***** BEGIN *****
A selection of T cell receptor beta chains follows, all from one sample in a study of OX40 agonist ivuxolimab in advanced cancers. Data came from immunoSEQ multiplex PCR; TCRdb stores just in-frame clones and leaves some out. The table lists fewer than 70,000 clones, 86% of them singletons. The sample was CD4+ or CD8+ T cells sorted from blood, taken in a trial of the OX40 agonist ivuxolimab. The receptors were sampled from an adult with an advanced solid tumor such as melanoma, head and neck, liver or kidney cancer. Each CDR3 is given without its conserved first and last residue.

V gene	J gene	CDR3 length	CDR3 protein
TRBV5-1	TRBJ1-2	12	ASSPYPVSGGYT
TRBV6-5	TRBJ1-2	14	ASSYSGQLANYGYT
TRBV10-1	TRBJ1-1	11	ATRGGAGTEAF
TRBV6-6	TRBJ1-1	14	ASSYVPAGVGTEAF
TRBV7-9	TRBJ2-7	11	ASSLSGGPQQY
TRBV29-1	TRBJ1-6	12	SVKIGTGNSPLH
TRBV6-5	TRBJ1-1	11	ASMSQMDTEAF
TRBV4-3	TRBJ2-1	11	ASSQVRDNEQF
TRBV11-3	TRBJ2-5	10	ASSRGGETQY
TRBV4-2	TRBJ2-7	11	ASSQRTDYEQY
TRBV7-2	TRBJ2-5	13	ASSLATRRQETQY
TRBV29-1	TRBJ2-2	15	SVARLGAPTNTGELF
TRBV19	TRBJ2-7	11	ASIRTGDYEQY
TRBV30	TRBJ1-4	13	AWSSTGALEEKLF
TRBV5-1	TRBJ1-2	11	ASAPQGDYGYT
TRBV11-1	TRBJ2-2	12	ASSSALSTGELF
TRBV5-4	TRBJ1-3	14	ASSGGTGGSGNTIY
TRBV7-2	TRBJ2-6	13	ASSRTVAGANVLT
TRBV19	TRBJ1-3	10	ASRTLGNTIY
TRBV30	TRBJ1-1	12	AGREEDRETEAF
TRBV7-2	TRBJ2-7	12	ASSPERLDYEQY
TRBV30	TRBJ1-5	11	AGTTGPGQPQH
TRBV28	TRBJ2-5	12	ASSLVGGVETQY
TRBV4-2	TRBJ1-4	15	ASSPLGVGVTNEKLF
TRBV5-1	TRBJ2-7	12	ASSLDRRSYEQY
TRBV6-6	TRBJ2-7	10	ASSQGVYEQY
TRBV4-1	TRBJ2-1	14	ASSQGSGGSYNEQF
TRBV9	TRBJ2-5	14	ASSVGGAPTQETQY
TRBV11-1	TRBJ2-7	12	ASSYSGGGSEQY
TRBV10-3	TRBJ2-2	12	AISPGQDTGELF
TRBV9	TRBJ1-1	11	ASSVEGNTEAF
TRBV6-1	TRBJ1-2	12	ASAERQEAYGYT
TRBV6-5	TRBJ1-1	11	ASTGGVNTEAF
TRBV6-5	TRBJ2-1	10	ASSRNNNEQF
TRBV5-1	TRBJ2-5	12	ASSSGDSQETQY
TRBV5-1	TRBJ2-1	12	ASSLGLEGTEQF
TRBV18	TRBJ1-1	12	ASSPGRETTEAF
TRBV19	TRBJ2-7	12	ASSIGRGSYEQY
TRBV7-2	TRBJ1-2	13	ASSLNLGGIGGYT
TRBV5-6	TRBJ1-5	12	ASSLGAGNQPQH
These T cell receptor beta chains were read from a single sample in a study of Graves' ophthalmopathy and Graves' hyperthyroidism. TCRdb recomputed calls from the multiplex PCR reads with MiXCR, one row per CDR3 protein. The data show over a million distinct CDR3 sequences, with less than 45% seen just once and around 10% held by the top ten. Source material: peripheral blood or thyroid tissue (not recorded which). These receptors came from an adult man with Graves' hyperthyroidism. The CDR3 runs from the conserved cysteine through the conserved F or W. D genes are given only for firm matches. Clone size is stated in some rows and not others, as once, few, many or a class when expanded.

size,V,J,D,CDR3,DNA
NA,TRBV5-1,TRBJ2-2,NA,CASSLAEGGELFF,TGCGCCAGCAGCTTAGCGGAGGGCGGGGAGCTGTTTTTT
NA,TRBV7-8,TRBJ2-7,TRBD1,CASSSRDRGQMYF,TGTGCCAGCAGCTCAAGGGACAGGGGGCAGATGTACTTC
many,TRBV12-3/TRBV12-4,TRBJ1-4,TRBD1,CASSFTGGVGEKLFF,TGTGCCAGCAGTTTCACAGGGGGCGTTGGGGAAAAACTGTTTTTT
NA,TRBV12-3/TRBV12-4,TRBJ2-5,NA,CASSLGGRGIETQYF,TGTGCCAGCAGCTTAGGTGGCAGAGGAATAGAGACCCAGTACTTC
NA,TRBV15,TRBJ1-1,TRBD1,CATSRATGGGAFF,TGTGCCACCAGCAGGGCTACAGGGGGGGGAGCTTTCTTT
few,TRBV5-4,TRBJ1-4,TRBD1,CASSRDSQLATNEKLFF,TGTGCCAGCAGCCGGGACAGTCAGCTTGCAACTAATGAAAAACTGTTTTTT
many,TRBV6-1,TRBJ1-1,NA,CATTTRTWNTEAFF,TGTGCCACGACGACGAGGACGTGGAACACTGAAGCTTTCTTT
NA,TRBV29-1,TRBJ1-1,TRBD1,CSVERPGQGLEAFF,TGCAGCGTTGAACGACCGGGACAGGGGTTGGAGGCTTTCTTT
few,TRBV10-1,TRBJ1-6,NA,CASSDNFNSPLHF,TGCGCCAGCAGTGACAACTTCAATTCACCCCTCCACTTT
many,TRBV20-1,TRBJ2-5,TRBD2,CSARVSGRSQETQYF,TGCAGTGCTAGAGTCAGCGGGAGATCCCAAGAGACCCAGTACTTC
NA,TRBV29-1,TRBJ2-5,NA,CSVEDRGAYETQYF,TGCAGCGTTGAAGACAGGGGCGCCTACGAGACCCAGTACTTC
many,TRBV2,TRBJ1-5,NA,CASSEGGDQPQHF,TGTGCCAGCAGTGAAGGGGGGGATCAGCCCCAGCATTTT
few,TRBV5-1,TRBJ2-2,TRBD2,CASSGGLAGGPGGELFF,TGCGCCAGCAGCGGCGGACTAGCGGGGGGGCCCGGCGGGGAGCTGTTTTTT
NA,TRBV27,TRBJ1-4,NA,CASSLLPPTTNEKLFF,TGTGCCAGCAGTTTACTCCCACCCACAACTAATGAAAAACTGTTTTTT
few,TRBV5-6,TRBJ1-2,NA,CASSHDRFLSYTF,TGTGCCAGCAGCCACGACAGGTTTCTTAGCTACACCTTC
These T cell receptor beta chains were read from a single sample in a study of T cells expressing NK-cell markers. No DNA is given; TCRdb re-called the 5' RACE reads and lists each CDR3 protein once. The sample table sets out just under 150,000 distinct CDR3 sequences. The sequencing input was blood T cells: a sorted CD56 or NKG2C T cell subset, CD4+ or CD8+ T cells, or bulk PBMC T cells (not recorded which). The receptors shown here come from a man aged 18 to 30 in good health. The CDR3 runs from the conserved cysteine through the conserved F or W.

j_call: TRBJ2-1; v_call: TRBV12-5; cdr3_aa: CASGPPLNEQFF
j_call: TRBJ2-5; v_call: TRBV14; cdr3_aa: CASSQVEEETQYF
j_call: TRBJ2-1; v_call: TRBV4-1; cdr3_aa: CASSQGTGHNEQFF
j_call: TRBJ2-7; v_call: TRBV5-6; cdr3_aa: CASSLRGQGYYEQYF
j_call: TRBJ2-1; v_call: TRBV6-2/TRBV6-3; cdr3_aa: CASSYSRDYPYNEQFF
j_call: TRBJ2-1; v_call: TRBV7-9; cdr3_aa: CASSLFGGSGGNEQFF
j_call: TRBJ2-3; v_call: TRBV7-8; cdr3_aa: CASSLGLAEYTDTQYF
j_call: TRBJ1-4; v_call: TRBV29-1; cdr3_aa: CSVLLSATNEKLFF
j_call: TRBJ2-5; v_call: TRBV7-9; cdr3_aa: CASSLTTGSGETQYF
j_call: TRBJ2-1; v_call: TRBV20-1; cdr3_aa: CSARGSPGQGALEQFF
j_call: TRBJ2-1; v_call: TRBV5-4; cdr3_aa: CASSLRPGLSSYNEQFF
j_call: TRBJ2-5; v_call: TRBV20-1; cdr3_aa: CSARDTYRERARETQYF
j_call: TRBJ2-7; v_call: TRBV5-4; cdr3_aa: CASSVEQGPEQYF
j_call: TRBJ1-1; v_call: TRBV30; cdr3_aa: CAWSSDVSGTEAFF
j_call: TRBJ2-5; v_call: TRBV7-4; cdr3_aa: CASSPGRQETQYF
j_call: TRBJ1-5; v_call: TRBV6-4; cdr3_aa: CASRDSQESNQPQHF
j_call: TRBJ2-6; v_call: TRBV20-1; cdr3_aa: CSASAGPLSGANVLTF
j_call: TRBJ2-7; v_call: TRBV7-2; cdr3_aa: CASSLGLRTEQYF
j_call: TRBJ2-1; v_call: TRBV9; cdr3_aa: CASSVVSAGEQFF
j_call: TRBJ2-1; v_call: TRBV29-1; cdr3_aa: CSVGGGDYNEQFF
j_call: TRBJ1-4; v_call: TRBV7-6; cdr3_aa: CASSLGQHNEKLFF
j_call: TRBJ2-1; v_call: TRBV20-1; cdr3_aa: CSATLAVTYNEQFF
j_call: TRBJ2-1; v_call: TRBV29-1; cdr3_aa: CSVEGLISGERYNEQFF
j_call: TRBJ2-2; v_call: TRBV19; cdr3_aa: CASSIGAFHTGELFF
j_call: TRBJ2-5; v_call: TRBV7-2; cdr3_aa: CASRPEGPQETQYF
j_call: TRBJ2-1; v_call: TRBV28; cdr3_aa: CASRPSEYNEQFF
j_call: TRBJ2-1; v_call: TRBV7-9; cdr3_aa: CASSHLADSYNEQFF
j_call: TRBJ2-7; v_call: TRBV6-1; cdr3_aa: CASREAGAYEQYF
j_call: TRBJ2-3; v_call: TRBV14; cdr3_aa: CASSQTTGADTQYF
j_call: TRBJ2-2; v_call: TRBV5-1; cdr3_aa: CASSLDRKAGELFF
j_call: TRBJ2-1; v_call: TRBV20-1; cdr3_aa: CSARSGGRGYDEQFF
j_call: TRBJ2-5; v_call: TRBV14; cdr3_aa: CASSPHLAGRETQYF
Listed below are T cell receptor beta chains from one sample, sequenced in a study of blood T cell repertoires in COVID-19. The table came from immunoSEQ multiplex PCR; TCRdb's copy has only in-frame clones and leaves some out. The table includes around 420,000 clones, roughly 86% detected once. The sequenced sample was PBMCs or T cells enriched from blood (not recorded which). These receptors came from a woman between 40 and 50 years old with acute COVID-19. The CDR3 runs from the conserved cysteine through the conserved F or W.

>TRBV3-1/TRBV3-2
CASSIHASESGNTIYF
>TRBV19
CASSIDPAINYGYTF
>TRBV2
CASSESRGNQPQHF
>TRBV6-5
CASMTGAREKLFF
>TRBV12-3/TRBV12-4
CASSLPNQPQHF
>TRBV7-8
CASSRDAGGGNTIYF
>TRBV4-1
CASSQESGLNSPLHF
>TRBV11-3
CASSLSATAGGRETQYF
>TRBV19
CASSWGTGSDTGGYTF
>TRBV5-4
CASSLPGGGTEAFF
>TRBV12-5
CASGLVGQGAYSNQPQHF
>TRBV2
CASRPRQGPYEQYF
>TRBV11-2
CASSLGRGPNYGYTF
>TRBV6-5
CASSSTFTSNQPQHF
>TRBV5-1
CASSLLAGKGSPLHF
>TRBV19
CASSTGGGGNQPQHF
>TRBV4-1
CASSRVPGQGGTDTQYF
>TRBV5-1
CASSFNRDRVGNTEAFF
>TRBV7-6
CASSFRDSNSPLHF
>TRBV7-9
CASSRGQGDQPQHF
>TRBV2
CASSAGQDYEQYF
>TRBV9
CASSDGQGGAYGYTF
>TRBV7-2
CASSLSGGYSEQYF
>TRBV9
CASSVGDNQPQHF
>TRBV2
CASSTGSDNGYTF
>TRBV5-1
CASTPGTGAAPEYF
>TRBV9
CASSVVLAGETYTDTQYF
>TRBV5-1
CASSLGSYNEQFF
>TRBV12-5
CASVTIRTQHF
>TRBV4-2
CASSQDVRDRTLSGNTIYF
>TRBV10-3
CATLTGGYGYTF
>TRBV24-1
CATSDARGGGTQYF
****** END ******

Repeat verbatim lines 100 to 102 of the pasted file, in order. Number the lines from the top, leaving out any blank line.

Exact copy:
>TRBV6-5
CASMTGAREKLFF
>TRBV12-3/TRBV12-4